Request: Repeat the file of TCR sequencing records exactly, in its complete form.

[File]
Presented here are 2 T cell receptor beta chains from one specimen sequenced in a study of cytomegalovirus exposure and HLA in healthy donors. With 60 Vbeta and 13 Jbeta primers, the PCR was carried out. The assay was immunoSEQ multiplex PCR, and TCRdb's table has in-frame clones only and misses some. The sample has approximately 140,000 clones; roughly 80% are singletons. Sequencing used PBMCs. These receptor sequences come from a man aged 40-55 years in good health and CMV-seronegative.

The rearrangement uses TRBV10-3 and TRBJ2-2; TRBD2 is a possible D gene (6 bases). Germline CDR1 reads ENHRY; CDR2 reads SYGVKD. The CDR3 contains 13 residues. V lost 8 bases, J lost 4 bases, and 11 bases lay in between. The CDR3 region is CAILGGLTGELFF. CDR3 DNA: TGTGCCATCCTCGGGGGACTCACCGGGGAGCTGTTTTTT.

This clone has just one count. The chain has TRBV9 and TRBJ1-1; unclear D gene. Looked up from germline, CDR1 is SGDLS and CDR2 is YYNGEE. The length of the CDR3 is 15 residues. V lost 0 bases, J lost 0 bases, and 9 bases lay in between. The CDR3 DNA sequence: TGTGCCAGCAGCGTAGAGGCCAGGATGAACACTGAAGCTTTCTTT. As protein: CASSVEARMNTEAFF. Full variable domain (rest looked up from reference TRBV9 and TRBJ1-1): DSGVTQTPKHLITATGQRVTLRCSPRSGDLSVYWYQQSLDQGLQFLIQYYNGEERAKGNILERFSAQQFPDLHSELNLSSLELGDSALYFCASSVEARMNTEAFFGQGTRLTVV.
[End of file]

Presented here are 2 T cell receptor beta chains from one specimen sequenced in a study of cytomegalovirus exposure and HLA in healthy donors. With 60 Vbeta and 13 Jbeta primers, the PCR was carried out. The assay was immunoSEQ multiplex PCR, and TCRdb's table has in-frame clones only and misses some. The sample has approximately 140,000 clones; roughly 80% are singletons. Sequencing used PBMCs. These receptor sequences come from a man aged 40-55 years in good health and CMV-seronegative.

The rearrangement uses TRBV10-3 and TRBJ2-2; TRBD2 is a possible D gene (6 bases). Germline CDR1 reads ENHRY; CDR2 reads SYGVKD. The CDR3 contains 13 residues. V lost 8 bases, J lost 4 bases, and 11 bases lay in between. The CDR3 region is CAILGGLTGELFF. CDR3 DNA: TGTGCCATCCTCGGGGGACTCACCGGGGAGCTGTTTTTT.

This clone has just one count. The chain has TRBV9 and TRBJ1-1; unclear D gene. Looked up from germline, CDR1 is SGDLS and CDR2 is YYNGEE. The length of the CDR3 is 15 residues. V lost 0 bases, J lost 0 bases, and 9 bases lay in between. The CDR3 DNA sequence: TGTGCCAGCAGCGTAGAGGCCAGGATGAACACTGAAGCTTTCTTT. As protein: CASSVEARMNTEAFF. Full variable domain (rest looked up from reference TRBV9 and TRBJ1-1): DSGVTQTPKHLITATGQRVTLRCSPRSGDLSVYWYQQSLDQGLQFLIQYYNGEERAKGNILERFSAQQFPDLHSELNLSSLELGDSALYFCASSVEARMNTEAFFGQGTRLTVV.